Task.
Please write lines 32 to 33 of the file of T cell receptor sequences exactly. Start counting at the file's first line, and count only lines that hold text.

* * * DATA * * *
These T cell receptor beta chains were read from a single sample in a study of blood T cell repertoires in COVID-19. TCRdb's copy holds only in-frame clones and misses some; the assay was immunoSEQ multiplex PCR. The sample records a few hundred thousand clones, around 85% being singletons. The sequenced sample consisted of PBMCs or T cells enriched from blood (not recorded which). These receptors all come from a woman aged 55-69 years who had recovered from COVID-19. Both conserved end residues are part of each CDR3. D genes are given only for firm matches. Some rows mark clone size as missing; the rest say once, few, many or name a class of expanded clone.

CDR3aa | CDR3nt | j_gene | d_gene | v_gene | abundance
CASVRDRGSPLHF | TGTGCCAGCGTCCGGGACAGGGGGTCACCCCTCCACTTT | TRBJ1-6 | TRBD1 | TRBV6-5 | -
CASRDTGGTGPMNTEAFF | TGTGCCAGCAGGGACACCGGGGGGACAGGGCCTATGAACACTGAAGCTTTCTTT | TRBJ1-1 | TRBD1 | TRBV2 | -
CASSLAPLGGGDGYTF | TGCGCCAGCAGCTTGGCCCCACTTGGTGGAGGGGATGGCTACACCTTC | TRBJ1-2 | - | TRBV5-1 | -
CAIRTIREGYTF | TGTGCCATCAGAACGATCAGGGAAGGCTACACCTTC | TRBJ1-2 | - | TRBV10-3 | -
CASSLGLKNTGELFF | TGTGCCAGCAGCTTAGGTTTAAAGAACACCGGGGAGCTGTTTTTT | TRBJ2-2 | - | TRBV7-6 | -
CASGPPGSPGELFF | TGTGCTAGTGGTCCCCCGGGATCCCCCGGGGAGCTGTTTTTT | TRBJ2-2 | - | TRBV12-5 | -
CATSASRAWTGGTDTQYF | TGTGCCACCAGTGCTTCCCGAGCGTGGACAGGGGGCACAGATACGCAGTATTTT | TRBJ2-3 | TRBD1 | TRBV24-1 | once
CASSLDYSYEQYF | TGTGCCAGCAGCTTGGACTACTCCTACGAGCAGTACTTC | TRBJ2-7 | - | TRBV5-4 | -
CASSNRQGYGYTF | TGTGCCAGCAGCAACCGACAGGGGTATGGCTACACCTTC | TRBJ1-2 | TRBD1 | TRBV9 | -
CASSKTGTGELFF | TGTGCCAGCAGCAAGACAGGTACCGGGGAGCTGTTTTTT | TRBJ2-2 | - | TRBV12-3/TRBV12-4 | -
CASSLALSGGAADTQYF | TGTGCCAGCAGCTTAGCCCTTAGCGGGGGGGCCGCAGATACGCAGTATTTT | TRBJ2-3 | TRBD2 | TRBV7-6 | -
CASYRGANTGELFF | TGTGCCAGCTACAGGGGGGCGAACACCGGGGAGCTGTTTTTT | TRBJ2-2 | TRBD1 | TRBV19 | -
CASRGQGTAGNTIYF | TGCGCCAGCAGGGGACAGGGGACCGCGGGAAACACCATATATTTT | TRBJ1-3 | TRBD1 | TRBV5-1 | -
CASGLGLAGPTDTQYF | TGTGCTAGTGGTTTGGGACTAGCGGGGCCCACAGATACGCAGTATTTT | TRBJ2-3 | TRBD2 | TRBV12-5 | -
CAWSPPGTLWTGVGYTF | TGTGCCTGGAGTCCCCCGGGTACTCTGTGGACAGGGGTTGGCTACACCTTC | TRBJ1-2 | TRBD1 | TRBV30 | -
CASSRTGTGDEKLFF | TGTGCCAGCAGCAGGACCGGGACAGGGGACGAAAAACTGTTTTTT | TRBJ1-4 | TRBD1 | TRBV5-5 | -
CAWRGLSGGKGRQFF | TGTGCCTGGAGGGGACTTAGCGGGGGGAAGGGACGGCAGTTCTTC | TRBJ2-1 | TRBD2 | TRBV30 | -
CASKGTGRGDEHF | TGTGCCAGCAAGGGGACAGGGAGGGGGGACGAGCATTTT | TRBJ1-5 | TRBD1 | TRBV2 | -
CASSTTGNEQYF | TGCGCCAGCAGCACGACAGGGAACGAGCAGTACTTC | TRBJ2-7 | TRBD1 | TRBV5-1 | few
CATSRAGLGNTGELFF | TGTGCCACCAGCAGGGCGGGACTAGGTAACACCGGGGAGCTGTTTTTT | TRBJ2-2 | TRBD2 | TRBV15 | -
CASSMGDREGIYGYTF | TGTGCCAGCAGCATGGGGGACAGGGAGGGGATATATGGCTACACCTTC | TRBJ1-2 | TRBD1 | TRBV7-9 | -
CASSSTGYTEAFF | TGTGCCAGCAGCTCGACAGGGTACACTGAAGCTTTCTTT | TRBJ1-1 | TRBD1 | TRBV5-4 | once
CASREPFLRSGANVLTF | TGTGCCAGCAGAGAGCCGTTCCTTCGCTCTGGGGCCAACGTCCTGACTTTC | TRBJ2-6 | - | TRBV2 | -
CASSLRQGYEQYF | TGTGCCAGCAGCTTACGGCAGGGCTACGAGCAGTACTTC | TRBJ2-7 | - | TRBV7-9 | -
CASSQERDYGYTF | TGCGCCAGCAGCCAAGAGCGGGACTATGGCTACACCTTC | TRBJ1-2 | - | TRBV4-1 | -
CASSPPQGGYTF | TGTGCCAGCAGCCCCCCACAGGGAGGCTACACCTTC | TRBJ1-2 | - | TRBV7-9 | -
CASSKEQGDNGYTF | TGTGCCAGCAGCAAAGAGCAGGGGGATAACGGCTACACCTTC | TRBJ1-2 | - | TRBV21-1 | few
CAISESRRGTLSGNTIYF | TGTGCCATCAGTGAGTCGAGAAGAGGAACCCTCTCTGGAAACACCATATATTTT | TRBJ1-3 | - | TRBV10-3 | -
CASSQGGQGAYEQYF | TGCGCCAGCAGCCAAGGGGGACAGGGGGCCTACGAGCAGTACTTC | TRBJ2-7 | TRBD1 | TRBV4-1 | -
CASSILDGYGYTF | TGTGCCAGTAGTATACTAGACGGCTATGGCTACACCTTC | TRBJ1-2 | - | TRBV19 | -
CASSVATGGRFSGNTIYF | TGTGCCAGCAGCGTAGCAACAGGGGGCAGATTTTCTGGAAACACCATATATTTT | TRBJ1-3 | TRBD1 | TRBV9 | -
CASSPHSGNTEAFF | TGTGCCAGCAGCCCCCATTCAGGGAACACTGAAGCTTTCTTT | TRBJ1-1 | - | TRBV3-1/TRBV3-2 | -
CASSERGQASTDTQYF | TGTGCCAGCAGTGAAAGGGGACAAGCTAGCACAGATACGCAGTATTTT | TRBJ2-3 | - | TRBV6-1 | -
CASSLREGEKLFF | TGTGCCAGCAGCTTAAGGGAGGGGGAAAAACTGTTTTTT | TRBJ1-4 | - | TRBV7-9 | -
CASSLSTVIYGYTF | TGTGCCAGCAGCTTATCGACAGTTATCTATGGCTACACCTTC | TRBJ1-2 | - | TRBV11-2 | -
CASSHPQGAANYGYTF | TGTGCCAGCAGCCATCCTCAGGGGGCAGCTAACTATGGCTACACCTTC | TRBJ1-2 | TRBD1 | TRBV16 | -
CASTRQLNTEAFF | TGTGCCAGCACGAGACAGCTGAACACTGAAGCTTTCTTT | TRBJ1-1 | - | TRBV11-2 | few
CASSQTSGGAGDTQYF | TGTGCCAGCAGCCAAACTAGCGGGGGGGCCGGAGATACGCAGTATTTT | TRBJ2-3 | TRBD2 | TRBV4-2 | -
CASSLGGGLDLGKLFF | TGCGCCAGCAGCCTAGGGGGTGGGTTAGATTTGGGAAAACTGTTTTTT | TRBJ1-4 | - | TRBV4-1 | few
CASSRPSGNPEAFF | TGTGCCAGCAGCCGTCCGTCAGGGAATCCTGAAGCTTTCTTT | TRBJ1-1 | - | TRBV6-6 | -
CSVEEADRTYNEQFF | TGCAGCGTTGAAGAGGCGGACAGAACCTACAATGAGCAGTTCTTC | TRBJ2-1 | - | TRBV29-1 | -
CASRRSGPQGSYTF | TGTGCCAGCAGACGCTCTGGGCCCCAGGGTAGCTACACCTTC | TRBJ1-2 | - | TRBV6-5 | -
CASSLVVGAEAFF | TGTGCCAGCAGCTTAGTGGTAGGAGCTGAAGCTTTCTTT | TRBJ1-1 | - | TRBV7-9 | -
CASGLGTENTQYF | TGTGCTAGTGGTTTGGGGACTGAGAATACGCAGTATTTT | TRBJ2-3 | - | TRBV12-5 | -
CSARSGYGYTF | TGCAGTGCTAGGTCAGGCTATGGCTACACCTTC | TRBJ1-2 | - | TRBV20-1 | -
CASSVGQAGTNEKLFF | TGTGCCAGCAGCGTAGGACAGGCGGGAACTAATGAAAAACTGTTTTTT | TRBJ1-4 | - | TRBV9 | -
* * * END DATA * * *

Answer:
CASSILDGYGYTF | TGTGCCAGTAGTATACTAGACGGCTATGGCTACACCTTC | TRBJ1-2 | - | TRBV19 | -
CASSVATGGRFSGNTIYF | TGTGCCAGCAGCGTAGCAACAGGGGGCAGATTTTCTGGAAACACCATATATTTT | TRBJ1-3 | TRBD1 | TRBV9 | -